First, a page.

Future is bright at Darlington, says Craig Liddle

CRAIG Liddle says it is vital Darlington take advantage of the newfound unity engulfing the club.

Darlington Manager Craig Liddle

CRAIG Liddle says it is vital Darlington take advantage of the newfound unity engulfing the club.

The Quakers caretaker manager believes that, equipped with the youth team resources at his disposal, the future might yet remain a bright one.

Darlington remain in administration after last week’s ‘13th-hour’ reprieve from liquidation.

They lost narrowly at home to Blue Square Bet Premier big boys Fleetwood Town on Saturday, and travel to second-bottom Hayes & Yeading United tonight.

Liddle was hoping the Football Conference might relax the transfer embargo on the club in time for kick-off, but either way, he has called on all at the club to stick together.

“It’s vital we pull together,” Liddle said. “Over the years we’ve had too many different parties pulling against each other. Now, everybody seems to have come together and we’re pushing in the right direction. It’s important that as a football club we take advantage of that.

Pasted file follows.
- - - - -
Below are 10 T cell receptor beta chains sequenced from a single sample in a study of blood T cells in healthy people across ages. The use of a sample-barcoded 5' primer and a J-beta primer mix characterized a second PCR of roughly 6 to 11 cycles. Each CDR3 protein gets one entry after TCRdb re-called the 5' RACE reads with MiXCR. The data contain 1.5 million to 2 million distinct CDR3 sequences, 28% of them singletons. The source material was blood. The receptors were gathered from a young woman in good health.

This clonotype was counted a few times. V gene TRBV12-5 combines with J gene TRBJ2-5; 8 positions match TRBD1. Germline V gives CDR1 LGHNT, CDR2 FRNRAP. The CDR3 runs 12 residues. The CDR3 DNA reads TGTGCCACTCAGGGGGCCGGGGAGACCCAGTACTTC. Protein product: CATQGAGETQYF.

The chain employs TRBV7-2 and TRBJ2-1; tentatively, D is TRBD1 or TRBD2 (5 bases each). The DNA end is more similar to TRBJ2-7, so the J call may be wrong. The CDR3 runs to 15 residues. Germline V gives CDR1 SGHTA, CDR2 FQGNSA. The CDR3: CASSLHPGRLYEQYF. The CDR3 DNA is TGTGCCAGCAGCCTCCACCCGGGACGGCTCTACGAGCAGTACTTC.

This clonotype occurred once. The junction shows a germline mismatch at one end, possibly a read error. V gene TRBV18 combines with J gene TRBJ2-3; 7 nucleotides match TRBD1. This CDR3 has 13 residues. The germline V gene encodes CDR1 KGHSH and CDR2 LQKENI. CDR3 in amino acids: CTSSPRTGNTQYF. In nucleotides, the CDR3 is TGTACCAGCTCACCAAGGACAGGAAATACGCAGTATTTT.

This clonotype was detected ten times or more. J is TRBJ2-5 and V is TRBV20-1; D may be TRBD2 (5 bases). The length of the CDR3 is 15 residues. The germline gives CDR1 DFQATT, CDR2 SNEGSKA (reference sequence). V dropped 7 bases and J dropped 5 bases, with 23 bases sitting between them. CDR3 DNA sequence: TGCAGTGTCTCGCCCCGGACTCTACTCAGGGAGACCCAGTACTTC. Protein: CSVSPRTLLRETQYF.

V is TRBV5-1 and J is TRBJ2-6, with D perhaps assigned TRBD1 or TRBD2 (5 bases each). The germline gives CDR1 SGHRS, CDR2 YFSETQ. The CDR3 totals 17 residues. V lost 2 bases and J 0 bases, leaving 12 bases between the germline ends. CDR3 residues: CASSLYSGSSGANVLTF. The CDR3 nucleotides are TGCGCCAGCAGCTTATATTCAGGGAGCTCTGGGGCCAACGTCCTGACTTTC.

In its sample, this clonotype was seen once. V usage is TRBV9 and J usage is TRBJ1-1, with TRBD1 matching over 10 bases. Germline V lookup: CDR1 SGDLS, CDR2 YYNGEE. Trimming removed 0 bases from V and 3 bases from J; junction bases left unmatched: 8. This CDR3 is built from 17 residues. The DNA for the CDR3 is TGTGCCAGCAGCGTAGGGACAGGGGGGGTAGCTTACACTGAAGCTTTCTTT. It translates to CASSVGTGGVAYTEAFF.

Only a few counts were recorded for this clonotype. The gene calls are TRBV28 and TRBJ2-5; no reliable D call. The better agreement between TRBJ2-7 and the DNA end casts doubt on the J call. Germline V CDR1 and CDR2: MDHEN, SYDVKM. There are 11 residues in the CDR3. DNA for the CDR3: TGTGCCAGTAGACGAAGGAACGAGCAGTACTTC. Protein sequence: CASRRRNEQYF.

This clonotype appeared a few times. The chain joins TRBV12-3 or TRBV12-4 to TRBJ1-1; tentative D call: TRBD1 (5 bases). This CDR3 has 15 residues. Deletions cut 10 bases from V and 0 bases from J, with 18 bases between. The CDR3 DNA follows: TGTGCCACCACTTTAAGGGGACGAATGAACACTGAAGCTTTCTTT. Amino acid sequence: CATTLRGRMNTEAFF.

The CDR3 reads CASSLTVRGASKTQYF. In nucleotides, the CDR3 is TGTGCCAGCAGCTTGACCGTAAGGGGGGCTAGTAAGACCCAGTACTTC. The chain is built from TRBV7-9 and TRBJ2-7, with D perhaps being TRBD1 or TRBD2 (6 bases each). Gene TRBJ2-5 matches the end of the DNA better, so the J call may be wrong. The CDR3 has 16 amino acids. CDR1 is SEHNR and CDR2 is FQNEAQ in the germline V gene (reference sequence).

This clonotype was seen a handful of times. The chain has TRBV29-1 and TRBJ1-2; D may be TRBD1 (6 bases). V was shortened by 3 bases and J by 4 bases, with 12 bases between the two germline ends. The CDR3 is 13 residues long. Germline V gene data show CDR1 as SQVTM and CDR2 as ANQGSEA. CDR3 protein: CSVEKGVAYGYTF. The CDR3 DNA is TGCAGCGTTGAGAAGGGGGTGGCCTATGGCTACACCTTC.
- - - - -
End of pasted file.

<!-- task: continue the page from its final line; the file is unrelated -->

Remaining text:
“It certainly isn’t going to be easy over the next few days and weeks. But we do seem to have regrouped, we’ve got to make the most of that.

“Now it’s up to me to try and put a team together that people are going to be interested in coming to watch, we’ve got to try and make the football entertaining.

“If we do that, I’m pretty sure people will continue to come and back us. Everybody knows the state we’re in. So the longer we can keep everybody gelled together, the better it is for the club.”

Better too, that it is blessed with such talented youngsters.

Amid their troubles, Dale Hopson has already made quite a name for himself, and on Saturday Liddle gave run-outs to three other members of his thriving youth team – Scott Harrison, Rob Ramshaw and Jamie Barton.

They, Liddle believes, hold the key to Darlington’s future.

He said: “If the club is to move on, the youth should – and hopefully will be – a massive part of it

“We can’t afford to keep paying out the huge wages which we have done in the past. That’s been one of the big downfalls, the salaries that some of the players have been paid. That’s not their fault, that’s the powers that be.

“So for me, the youth team are a huge part of the club, and its future.”

Meanwhile, Hartlepool United chief executive Russ Green has revealed that the League One club have offered to organise a fund-raising friendly in the first week of February at the Arena, with the Quakers able to keep all of the revenue raised.

“We’d be delighted to send a team over there and play a friendly to hopefully help them raise some funds,” Green said.

“Football is a big family and we have to stick together, especially when it’s a local club, we will do anything we can to help.”

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